1. Ferrell, Betty PhD, RN, CHPN, FAAN, FPCN

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Learning About Listening

The Good Listening Project ( started in Washington, DC, when cofounder Frankie Abralind discovered the opportunity to combine his hobby of writing poetry with his passion for improving health care. He set up a table, chairs, and typewriter in the public space on the National Mall in Washington, DC, and invited those passing by to sit and share their thoughts. Then, he prepared a poem for them reflecting what they shared.


Frankie realized that the gift he was sharing was not just a customized poem, but rather the gift of listening. He discovered that "When thoughtful listeners hold space, people feel heard and understood, and the experience is often cathartic."


In 2018, Frankie extended his single table and chair station to begin The Good Listening Project. The team now delivers healing arts programs in person and virtually around the country and the globe. The Listener Poets work from the foundational understanding that "the quality of their listening determines the quality of another's speaking," thus using active listening to create space for individuals to share. This sentiment is well recognized by palliative care nurses who have experienced moments of being fully present and intently listening to a patient as they then share deep reflections. As palliative care nurses know, there is healing in the listening.


My recent listening experience occurred in my role as an advisor for the Cambia Health Foundation Sojourns Scholars program. The Sojourns program offers leadership and career development for palliative care clinicians ( The Cambia Foundation generously offered the Sojourns Scholars and advisors an opportunity to participate in a multipart engagement with The Good Listening Project, which began with an individual listening session via Zoom. After my session and receiving my poem, I was also invited to participate in a small group "Brave Conversation" to share my poem with colleagues. Finally, as a real treat, the Cambia Foundation brought The Good Listening Project poets to deliver an interactive workshop at the annual Sojourns Scholars Leadership Summit, where many people were able to share their poems. The Good Listening Project's goal in these sessions is "to facilitate meaningful conversations among colleagues, strengthen the social fabric within health care systems, and contribute to a culture where people care about each other's well-being." Feedback from participants reinforced the value of creating an intentional space for reflection, connection, and humanizing each other's stories. As a fellow participant shared, "This gave me a deep sense of appreciation that I'm not alone. I loved being in this space and allowing my mind and emotions to connect to each other."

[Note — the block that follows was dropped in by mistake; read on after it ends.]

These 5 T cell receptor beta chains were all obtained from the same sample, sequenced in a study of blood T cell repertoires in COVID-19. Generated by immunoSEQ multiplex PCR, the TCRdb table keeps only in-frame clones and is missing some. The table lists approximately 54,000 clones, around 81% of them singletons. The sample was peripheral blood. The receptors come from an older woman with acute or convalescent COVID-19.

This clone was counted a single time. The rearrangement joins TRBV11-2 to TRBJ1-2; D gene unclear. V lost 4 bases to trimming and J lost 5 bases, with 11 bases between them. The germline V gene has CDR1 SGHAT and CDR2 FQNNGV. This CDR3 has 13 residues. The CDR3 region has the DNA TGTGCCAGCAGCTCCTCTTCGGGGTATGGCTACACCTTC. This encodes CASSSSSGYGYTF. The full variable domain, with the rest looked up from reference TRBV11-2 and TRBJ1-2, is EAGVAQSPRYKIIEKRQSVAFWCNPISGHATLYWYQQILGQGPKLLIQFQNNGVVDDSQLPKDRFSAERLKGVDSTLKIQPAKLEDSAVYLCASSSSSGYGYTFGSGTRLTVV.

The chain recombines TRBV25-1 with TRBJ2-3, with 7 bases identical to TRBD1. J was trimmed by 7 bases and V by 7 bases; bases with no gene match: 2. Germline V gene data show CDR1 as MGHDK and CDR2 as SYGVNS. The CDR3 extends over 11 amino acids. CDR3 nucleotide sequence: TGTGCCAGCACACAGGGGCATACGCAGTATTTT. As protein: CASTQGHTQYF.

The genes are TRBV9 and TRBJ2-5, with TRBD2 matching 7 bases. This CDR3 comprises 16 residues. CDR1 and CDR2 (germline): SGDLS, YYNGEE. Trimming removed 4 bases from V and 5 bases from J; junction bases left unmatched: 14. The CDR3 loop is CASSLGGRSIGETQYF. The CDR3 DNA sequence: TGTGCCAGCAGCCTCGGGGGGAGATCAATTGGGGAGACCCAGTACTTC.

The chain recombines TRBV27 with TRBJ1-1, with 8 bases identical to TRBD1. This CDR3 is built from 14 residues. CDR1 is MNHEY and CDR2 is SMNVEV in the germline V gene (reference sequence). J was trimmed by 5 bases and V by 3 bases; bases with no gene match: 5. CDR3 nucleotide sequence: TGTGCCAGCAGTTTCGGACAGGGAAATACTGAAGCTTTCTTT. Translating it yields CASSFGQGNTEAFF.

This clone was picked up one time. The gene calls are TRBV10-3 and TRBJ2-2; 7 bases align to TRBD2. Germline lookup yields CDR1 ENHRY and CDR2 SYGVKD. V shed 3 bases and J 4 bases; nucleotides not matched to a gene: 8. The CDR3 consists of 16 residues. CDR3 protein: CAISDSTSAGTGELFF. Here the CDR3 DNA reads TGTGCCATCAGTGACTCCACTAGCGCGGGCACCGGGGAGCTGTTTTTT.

As I awaited my scheduled session with my assigned Listener Poet, Jenny Hegland, I wrestled with what topic I would like to share. As my session began, I told Jenny that 2 very important things I had been thinking about were from both my personal and professional lives. Personally, I am relishing this time of life of being a grandmother and the great joy of watching my daughter and son in law as parents. Professionally, I shared that I have been thinking of this phase of my career in which I am trying to serve as a mentor and support new nurses and other clinicians as the future of palliative care. Jenny suggested that I talk about both, and perhaps, we would find some common ground.


I shared with Jenny this "circle of life" of seeing new parents and new nurses and that there is something very sacred about honoring new life, and the end of life. Observing good parenting and good nursing is both simple and profound. I shared that I was amazed at watching the parenting of my grandchildren and at watching the next generation of palliative care nurses who are so skilled and caring.


A few days later, I received my poem written by Jenny. It was quite an overwhelming feeling to read the poem, to realize how she had captured so well my deepest thoughts, and that she had listened so intently. As I read the poem, I became the recipient of care, and I was reminded of what it must be like for patients to receive the care that nurses provide every day. Her deep listening brought me to a deeper understanding of my own feelings.


I share this poem-my poem, from "my poet" Jenny-with you and hope that you will be reminded of this incredible gift we have as palliative care nurses and as people who give and receive love and care.


The author has no conflicts of interest to disclose.


Circle of Life


By Jenny Hegland




We're not the ones


in the ICU saving lives.


We're the ones


in people's living rooms


as they die.


We're the ones


who guide families


through simple,


yet sacred ritual.


Add lavender scent


to the water


before showing them


how to bathe


the body.


How is a good parent


any different


from a good hospice nurse?


Both bring pure intent


to tend to the heart;


to be of service


to another.








a reverence


for this sacred




How profound


to be alive


in this holy time/


in this golden time


of mentoring,


of eldering,


of grandmothering.


What a gift to exist


in these specks of bliss,


humanity's halo


hovering so low-


keeping us close,


holding us whole.


Betty Ferrell, PhD, RN, CHPN, FAAN, FPCN


JHPN Editor-in-chief